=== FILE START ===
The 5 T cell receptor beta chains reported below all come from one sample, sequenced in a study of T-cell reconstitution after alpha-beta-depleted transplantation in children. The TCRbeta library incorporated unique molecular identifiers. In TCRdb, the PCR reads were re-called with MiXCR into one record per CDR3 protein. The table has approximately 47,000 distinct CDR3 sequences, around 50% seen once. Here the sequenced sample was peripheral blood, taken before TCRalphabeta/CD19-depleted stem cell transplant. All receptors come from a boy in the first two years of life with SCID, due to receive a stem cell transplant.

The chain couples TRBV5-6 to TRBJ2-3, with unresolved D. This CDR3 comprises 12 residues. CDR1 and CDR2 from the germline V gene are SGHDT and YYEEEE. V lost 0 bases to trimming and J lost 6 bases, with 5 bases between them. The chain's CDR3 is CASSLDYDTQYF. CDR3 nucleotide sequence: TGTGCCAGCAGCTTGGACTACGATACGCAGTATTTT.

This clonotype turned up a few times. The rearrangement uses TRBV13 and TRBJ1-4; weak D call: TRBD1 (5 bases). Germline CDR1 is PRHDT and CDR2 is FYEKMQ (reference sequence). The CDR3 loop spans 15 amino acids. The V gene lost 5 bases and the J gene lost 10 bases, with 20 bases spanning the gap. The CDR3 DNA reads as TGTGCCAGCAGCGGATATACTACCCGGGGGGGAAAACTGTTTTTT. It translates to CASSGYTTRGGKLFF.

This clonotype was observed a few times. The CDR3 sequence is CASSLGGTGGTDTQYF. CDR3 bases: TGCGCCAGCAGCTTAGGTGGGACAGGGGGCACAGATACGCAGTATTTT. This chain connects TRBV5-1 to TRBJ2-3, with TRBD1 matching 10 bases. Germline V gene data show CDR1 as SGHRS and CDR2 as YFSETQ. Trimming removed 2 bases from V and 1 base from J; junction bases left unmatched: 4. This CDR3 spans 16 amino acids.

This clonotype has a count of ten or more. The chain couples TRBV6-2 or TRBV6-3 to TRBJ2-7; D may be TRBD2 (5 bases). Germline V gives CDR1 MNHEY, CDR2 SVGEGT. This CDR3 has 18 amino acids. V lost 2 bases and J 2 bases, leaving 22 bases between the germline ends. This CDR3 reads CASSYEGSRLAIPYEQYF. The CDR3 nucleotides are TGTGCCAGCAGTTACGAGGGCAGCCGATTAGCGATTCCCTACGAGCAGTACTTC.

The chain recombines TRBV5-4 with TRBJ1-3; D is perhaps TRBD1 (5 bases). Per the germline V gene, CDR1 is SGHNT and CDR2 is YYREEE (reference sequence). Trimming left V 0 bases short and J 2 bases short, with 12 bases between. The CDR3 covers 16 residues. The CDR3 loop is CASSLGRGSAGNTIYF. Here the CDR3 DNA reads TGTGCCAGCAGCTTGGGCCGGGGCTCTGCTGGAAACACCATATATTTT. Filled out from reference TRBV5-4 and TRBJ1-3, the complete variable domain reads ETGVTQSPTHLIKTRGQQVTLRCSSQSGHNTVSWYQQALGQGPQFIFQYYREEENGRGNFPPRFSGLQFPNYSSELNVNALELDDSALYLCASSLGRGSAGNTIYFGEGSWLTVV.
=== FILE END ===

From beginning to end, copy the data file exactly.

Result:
The 5 T cell receptor beta chains reported below all come from one sample, sequenced in a study of T-cell reconstitution after alpha-beta-depleted transplantation in children. The TCRbeta library incorporated unique molecular identifiers. In TCRdb, the PCR reads were re-called with MiXCR into one record per CDR3 protein. The table has approximately 47,000 distinct CDR3 sequences, around 50% seen once. Here the sequenced sample was peripheral blood, taken before TCRalphabeta/CD19-depleted stem cell transplant. All receptors come from a boy in the first two years of life with SCID, due to receive a stem cell transplant.

The chain couples TRBV5-6 to TRBJ2-3, with unresolved D. This CDR3 comprises 12 residues. CDR1 and CDR2 from the germline V gene are SGHDT and YYEEEE. V lost 0 bases to trimming and J lost 6 bases, with 5 bases between them. The chain's CDR3 is CASSLDYDTQYF. CDR3 nucleotide sequence: TGTGCCAGCAGCTTGGACTACGATACGCAGTATTTT.

This clonotype turned up a few times. The rearrangement uses TRBV13 and TRBJ1-4; weak D call: TRBD1 (5 bases). Germline CDR1 is PRHDT and CDR2 is FYEKMQ (reference sequence). The CDR3 loop spans 15 amino acids. The V gene lost 5 bases and the J gene lost 10 bases, with 20 bases spanning the gap. The CDR3 DNA reads as TGTGCCAGCAGCGGATATACTACCCGGGGGGGAAAACTGTTTTTT. It translates to CASSGYTTRGGKLFF.

This clonotype was observed a few times. The CDR3 sequence is CASSLGGTGGTDTQYF. CDR3 bases: TGCGCCAGCAGCTTAGGTGGGACAGGGGGCACAGATACGCAGTATTTT. This chain connects TRBV5-1 to TRBJ2-3, with TRBD1 matching 10 bases. Germline V gene data show CDR1 as SGHRS and CDR2 as YFSETQ. Trimming removed 2 bases from V and 1 base from J; junction bases left unmatched: 4. This CDR3 spans 16 amino acids.

This clonotype has a count of ten or more. The chain couples TRBV6-2 or TRBV6-3 to TRBJ2-7; D may be TRBD2 (5 bases). Germline V gives CDR1 MNHEY, CDR2 SVGEGT. This CDR3 has 18 amino acids. V lost 2 bases and J 2 bases, leaving 22 bases between the germline ends. This CDR3 reads CASSYEGSRLAIPYEQYF. The CDR3 nucleotides are TGTGCCAGCAGTTACGAGGGCAGCCGATTAGCGATTCCCTACGAGCAGTACTTC.

The chain recombines TRBV5-4 with TRBJ1-3; D is perhaps TRBD1 (5 bases). Per the germline V gene, CDR1 is SGHNT and CDR2 is YYREEE (reference sequence). Trimming left V 0 bases short and J 2 bases short, with 12 bases between. The CDR3 covers 16 residues. The CDR3 loop is CASSLGRGSAGNTIYF. Here the CDR3 DNA reads TGTGCCAGCAGCTTGGGCCGGGGCTCTGCTGGAAACACCATATATTTT. Filled out from reference TRBV5-4 and TRBJ1-3, the complete variable domain reads ETGVTQSPTHLIKTRGQQVTLRCSSQSGHNTVSWYQQALGQGPQFIFQYYREEENGRGNFPPRFSGLQFPNYSSELNVNALELDDSALYLCASSLGRGSAGNTIYFGEGSWLTVV.